TWINSBURG — Kent State's academic center in Twinsburg now reflects the name of its home community.
Around 40 people attended the official ribbon cutting for the facility on Feb. 25, which changed its named from Regional Academic Center to Twinsburg Academic Center.
"This is a big day for us," said Walt Hoffman, who serves as the the chair of the academy's advisory board and serves on Reminderville Village Council. "The advisory board wanted the Twinsburg name on this."
Twinsburg Mayor Ted Yates called the renaming "a really proud moment for the city of Twinsburg."
"We always embrace Kent State and all they've done for the city," Yates said. "This is really important for all of us. As the campus continues to prosper and grow, I think we are all looking forward to seeing what the future has to hold at that site."
Angela Spalsbury, the dean and chief administrative officer for the Twinsburg Academic Center, gave a history of the center, which traces its origins to 1985 at the former Twinsburg Chrysler plant.
"The Chrysler Corporation reached out to the Geauga campus to offer workforce dev course for its employees at the Chrysler plant," Spalsbury said. "But within five years we outgrew that facility, so the city of Twinsburg offered us the use of the Old School."
At the Old School, located in the center of town, the Kent State campus started offering four college credit courses, Spalsbury said. But soon, Kent State outgrew that space as the demand for college courses grew.
"In 2012, this beautiful building was built, the Regional Academic Center," Spalsbury said. "It formally opened as a second location of the Geauga campus."
Today, there are more than 2,000 students, and enrollment was up for the fall 2019 and spring 2020 "for the first time in over five years," Spalsbury said.
New Criminology, Justice program offered
Students interested in pursuing a career in criminal justice are encouraged to look into the newest program offered through the Twinsburg Academic Center, the Associate of Applied Science degree in Criminology and Justice Studies, Spalsbury said.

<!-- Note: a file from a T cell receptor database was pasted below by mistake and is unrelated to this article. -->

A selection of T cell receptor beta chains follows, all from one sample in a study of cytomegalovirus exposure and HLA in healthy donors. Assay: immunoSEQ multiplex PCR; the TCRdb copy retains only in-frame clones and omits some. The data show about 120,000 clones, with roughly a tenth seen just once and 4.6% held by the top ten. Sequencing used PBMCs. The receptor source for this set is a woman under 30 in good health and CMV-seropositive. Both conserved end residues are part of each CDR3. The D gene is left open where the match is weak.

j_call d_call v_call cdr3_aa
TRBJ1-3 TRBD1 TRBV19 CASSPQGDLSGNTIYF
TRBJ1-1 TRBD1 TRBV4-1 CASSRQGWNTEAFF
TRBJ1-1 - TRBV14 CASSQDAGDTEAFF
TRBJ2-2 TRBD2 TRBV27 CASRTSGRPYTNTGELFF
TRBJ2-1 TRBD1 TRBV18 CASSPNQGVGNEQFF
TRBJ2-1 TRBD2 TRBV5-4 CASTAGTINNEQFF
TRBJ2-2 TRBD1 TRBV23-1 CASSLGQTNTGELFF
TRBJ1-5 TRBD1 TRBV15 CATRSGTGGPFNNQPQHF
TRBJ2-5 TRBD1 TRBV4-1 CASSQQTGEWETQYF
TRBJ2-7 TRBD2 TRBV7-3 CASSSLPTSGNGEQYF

Officials say the program can lead to jobs in probation offices, social service agencies, courts, law enforcement and crime labs. There also is an optional concentration, the Peace Officers Training Academy. This is only open to open only to students admitted to the Kent State Basic Police Academy. The coursework covers the basics of defensive tactics, firearms, driving, traffic, patrol, civil disorders, and first aid. In addition, students learn investigative methods and the fundamentals of policing, the criminal justice system, constitutional law, and homeland security, according to information provided by the academy.
Business Leadership program launched
The Twinsburg Academic Center, in partnership with the Twinsburg Chamber of Commerce, also started a new guest speaker series, Business Leadership Training, which started in late January.
The series is free and open to all local business representatives. The BLT is scheduled once a month at the Twinsburg Academic Center, 2745 Creekside Drive. Networking begins at 7:30 a.m, including a light breakfast. The hour-long speaker presentation begins at 8 a.m. Seating is limited, so preregistration is encouraged at twinsburgchamber.com or by calling Chamber President Angelo Carcioppolo at 330-963-6249.
"This new leadership development program is designed for anyone at any point in their career," says Amy Murfello, Marketing & Community Engagement Manager at KSU Geauga and Twinsburg Academic Center. "If registrants attend all five remaining sessions in the series, they will receive a certificate of completion. This is a perfect program for those looking to gain information on topics that experienced or emerging leaders face."
The next BLT presentation is March 12. Two KSU TAC/Geauga faculty members will speak on the topic of Mindful Leadership.
"The Twinsburg Chamber of Commerce is excited to expand its relationship with Kent State and the Twinsburg Academic Center in 2020," Carcioppolo says. "We feel the BLT series will be a great opportunity for our members to get a great array of valuable and new information for their businesses that they cannot find anywhere else around."
Self-care, fitness partnerships
A $1,000 Seeds of Wellness mini-grant awarded by Kent State University in October for the Twinsburg Academic Center allowed for the opening of a Wellness Corner.
This area offers students informational pamphlets and relaxation-related tools, including stress balls, coloring pages, puzzles, visuals, and physical elements, to provide distraction or offer students opportunities to de-stress.
In addition, the academic center recently partnered with the city of Twinsburg to offer free memberships at the Twinsburg FitnessCenter to students and staff at the TAC, Spalsbury said at the ribbon cutting, "which supports our Kent State wellness priority."
Reporter April Helms can be reached at 330-541-9423, email@example.com, or @AprilKHelms_RPC